The Free Application for Federal Student Aid (FAFSA) is the form you need to apply for federal grants, work-study funds, subsidized loans, and other forms of federal student aid. Grants are a form of aid that does not need to be repaid, whereas loans must be repaid with interest. Many students may qualify for loan subsidies, meaning the federal government pays interest on the loans while the student remains in school. Even if you do not plan to accept federal aid, you should still complete the FAFSA, because many private grants, institutional aid programs, and scholarship funds need a copy to determine your eligibility for private aid.

Many students may qualify for loan subsidies, meaning the federal government pays interest on the loans while the student remains in school.

Since 1965, the federal government has provided students with financial assistance, and this year alone, it will give $120 billion to help students pay for higher education. The U.S. Department of Education (ED) oversees federal student aid programs and administers the FAFSA, but individual states also offer financial aid programs. Although each state’s requirements and offerings are different, almost all require students to complete the FAFSA. Colleges and universities also refer to the FAFSA when distributing scholarship funds, work-study positions, and other institutional aid dollars.

How to Get Financial Aid for MBA Programs

Earning an MBA can be a career changer, but it is also expensive. Federal grants, subsidized loans, work-study programs, scholarships, and loan forgiveness initiatives can help reduce or even eliminate an MBA student’s out-of-pocket expenses. To secure most financial aid, you need to complete the FAFSA for MBA programs. The ED, other federal funders, state funding agencies, many private scholarship providers, and individual colleges rely on the FAFSA to help determine a student’s eligibility for all forms of public and private aid.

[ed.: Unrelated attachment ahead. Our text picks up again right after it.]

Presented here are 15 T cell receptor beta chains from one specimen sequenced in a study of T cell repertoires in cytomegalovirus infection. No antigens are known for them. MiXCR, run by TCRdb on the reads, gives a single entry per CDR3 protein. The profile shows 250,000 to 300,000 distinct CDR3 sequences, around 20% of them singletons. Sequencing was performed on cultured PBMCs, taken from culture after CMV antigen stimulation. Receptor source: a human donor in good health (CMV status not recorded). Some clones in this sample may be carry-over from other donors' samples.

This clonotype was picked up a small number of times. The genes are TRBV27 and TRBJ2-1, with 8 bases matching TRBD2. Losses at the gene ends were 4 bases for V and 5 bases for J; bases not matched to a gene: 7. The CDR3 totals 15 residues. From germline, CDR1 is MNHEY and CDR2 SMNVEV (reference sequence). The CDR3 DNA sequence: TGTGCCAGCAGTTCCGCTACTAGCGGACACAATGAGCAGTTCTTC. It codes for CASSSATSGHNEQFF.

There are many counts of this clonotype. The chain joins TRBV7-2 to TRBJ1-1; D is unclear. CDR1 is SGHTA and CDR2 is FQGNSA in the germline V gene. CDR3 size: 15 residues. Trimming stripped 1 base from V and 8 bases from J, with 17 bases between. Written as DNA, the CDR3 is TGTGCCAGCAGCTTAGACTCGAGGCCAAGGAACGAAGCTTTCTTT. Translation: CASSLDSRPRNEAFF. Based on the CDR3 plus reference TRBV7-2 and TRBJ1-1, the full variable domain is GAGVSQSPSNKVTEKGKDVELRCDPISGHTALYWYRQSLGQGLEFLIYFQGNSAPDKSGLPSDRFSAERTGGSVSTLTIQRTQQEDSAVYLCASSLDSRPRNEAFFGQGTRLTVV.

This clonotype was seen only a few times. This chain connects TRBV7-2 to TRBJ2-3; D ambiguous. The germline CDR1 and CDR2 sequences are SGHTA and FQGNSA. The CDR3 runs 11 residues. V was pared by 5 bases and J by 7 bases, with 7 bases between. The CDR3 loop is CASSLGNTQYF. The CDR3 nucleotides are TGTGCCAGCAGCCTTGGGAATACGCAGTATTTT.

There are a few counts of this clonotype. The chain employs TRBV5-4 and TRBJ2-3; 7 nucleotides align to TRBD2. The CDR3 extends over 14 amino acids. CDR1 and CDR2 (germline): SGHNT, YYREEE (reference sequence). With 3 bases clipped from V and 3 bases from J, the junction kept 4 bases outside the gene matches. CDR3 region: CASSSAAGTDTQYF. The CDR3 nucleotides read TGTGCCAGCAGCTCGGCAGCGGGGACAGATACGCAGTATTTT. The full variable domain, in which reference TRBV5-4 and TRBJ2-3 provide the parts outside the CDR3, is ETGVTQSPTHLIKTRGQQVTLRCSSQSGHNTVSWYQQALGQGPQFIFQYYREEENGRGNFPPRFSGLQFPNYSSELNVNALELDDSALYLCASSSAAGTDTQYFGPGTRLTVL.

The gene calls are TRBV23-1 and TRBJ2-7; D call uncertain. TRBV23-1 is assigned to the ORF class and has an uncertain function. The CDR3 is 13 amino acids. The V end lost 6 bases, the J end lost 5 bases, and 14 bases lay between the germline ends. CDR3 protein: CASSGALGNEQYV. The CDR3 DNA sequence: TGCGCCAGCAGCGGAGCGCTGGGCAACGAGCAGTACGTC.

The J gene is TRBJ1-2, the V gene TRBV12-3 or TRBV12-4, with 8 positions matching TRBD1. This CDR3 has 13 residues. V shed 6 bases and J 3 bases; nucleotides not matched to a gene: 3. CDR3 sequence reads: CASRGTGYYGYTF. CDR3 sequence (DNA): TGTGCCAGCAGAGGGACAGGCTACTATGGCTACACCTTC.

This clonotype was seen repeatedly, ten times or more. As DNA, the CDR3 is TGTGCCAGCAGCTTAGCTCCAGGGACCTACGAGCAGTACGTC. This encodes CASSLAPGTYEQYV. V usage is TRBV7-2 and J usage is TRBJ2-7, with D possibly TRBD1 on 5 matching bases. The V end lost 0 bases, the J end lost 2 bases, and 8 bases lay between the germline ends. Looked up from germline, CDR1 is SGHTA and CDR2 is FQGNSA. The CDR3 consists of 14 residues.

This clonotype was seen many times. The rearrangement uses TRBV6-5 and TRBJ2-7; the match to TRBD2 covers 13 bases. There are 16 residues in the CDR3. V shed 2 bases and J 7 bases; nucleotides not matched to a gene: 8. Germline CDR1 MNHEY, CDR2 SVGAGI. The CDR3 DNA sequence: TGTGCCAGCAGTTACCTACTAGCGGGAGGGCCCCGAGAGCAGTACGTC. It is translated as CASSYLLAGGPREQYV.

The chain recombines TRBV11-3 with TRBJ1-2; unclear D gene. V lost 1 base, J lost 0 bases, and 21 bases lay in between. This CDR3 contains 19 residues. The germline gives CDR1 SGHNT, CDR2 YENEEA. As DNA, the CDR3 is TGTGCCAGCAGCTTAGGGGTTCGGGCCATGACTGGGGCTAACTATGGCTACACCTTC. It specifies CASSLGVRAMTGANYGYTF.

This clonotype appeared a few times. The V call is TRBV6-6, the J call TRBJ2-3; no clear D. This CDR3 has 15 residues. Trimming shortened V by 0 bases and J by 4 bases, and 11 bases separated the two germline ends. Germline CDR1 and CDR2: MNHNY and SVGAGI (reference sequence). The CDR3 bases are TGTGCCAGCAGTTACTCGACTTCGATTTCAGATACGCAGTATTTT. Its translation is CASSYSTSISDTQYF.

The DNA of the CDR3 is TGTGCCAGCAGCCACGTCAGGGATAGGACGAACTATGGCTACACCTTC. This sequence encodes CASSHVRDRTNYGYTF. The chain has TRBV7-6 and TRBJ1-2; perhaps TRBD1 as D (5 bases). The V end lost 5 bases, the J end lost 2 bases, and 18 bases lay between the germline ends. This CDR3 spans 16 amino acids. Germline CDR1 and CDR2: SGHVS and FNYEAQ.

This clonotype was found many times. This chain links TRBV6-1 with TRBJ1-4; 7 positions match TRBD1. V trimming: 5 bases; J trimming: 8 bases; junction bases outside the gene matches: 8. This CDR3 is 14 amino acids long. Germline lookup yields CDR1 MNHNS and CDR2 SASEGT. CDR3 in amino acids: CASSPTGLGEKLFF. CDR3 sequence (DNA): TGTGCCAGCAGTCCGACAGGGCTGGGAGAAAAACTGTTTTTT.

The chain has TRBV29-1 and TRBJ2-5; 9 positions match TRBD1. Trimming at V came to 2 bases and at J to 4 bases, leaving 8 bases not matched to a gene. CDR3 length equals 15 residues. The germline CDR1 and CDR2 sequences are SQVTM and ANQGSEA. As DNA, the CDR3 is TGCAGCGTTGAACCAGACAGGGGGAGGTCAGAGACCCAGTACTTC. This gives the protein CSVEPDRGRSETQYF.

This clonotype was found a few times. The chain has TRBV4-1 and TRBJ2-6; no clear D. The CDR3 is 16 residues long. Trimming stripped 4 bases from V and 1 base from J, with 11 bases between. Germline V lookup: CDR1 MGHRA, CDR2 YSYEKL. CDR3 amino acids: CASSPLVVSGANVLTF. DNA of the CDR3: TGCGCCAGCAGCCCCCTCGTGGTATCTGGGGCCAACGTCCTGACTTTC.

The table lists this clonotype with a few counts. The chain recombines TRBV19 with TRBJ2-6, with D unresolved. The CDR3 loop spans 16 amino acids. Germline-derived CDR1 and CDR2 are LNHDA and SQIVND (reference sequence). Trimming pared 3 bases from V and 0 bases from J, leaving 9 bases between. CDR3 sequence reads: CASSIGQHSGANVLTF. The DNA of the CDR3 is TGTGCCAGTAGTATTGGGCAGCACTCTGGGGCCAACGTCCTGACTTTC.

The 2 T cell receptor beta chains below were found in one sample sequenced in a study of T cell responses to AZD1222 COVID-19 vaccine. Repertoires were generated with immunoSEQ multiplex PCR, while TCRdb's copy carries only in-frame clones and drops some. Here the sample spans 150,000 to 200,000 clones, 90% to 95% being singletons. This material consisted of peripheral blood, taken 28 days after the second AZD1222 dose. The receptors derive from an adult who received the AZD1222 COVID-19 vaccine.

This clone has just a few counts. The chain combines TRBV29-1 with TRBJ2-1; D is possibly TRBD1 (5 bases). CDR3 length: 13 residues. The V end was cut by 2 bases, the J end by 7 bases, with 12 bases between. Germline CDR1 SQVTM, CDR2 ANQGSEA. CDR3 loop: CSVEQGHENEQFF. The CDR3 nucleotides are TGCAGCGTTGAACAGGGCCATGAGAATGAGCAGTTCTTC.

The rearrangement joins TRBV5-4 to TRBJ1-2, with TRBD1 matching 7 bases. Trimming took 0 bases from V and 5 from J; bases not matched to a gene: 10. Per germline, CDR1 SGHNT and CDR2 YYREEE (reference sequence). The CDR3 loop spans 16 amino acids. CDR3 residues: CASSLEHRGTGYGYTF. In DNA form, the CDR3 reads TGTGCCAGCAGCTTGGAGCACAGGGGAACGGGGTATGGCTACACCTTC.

The FAFSA is a single form used for many kinds of federal financial aid, including loans, grants, and work-study awards. Federal loans are funds students borrow and must repay with interest. These loans have an advantage over non-federal loans as they have lower interest rates, tailored repayment plans, and deferred payment options. The U.S. government can also completely forgive loans under the right circumstances as laid out in the loan agreements, and the interest on these loans is sometimes tax deductible.

All financial aid award calculations take into account many variables, including total family income, assets, current year of study, cost of attendance and expected family contribution.

Federal grants are funds given towards a particular purpose with no expected payback. They come with terms and conditions aligned with the purpose of the grant award. Both loans and grants are strictly geared towards educational purposes. They can only aid students by helping them afford tuition, supplies, and room and board.

Federal work study is a part-time work program where the student earns money, usually minimum wage, while studying. All financial aid award calculations take into account many variables, including total family income, assets, current year of study, cost of attendance and expected family contribution (EFC).

EFC is the amount the applicants’ family is reasonably expected to pay toward the cost of attendance. It is based on real-time numbers and is time-sensitive.

Most applicants who complete the FAFSA are eligible for some kind of federal financial aid. The U.S. government establishes eligibility requirements but reserves the right to make special exceptions on a case-by-case basis. Typically, applicants must hold U.S. citizenship or be eligible non-citizens, have a valid Social Security number, and complete high school or its equivalent. Male applicants not on active duty must register with Selective Service, and all students must maintain a satisfactory academic record. To trigger the release of funds, students must enroll in a a degree or certificate program. A drug conviction while receiving aid may result in termination of federal funds.

When Should You Submit the FAFSA?

To get the most out of financial aid, timing is key. Stock prices, current debts, retirement accounts and sheltering can all influence asset measurement. Using sharp financial acumen can help you optimize both the level of aid you receive and the interest rates on your loans. Most financial aid services also operate on a first-come, first-served basis, so applicants should submit the FAFSA soon after it becomes available on October 1. Several states even post a deadline of “as soon as possible after October 1” for state aid.

What Information Do You Need to Fill Out the FAFSA?